- We think 350 ppm equates to 1.5 degrees warming. Even 350 may well be too high if we want to be confident in the outcome (we do). We are now at only 1.1 degrees warming and climate havoc already reigns (leading to economic and political chaos as we have seen). The fact that we use anything less than 99% confidence factors on our estimates (we do, even the scientists) is insanity, but I digress.
- The “net” in “NetZero” is basically an unquantified plug figure for future “offsets.” Best I can tell, offsets are largely (but not entirely) two forms of cheating: First, we count what’s already essential for the carbon balance (a standing Amazon rainforest for example) under the logic that avoiding something negative becomes a positive. Math check. And second, “NetZero” logic is an explicit assumption that massive scale, mechanical carbon capture technology that does not exist today will save us in the future (without other catastrophic unintended consequences).
- Agriculture (broadly defined to include not only cropland, but grasslands, forests, mangroves, seagrasses, kelp forests, and more) is the foundation of all human economies and the key to balancing the carbon cycle. The technology is called photosynthesis. It’s free, and so far, not captured by private interests (beware). There is immense opportunity here, and reason for hope! Where are the natural sequestration acceleration targets, and money pledges to ensure they are achieved? Reducing deforestation is essential but does not count as an increase in sequestration.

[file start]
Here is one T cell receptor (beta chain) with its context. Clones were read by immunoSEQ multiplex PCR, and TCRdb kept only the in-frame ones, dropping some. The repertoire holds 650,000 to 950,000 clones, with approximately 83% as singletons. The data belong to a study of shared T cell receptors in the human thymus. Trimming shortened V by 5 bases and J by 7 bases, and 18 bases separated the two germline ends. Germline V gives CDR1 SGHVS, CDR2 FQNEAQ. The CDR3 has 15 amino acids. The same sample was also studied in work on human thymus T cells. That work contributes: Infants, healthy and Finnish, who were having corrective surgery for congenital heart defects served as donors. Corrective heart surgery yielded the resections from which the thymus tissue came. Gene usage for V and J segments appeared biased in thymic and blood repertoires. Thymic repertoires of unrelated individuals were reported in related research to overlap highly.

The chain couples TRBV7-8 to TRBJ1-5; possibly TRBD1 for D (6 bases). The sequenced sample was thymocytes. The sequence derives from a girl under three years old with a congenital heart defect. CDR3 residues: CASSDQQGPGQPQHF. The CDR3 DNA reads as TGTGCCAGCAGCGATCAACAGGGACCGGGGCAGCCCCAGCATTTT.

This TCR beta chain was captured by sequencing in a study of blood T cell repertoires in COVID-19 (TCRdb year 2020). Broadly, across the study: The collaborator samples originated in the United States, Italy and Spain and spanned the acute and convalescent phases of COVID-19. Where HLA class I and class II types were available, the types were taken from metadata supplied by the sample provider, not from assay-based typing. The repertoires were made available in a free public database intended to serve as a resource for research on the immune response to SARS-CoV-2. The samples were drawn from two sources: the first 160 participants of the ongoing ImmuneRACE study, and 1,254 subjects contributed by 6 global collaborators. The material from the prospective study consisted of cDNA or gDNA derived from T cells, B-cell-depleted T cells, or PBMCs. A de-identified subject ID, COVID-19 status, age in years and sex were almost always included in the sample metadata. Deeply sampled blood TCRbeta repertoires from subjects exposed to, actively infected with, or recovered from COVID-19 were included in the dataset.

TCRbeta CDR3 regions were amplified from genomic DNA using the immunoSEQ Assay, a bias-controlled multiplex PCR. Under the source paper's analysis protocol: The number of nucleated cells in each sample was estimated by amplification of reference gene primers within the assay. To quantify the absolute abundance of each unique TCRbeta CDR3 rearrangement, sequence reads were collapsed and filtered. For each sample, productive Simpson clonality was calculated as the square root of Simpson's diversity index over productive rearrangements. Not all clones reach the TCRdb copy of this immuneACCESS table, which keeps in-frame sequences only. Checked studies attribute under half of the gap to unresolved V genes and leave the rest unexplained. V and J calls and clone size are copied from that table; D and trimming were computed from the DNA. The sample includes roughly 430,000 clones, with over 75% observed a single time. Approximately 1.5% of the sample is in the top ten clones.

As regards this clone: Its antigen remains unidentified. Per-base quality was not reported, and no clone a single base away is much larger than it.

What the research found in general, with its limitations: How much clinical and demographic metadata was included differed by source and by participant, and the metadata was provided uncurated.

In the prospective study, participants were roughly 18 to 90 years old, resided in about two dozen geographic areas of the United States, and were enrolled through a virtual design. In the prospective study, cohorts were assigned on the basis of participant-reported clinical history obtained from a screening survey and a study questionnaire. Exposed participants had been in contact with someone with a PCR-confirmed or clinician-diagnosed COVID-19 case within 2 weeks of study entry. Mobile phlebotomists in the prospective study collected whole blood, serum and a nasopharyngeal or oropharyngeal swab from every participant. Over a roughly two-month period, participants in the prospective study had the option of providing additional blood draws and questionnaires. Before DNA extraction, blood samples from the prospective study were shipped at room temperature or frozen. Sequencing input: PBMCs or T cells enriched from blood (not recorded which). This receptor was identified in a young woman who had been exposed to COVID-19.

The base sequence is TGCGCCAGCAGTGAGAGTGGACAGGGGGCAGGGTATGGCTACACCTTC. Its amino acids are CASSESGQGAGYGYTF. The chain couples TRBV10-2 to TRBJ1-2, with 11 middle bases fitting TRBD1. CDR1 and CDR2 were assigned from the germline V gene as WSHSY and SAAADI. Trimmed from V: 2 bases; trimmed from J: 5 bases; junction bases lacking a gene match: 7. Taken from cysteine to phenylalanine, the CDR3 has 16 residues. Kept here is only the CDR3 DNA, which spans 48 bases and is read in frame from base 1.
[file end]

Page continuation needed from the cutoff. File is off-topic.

- How we manage our landscapes together with slashing emissions (sinks and sources) is the foundation of any serious response to climate change, and the only source of logical hope. But if we don’t address desertification, biodiversity loss, chemical toxins and overpopulation at the same time, we will destroy civilization. The sudden magical arrival of free, clean energy would only accelerate our demise if we don’t address all these systemic issues together. It’s all connected. This requires that we all, especially our “leaders,” learn to see, think, and manage holistically, which today they do not.
- Agriculture is NOT, let me stress again, NOT simply a convenient vehicle for carbon offsets so Jeff Bezos can fly his private rocket ship (or was it a plane) to Glasgow and drop off a $2B check and claim a “NetZero” lifestyle. But thank you for the check, Jeff.
- Who picked 2050 anyway? It’s a round number. What else? It’s quite obviously far enough away that it facilitates inaction today so it’s something we can get the well-intended PR negotiating machine to agree on. Climate chaos is here now.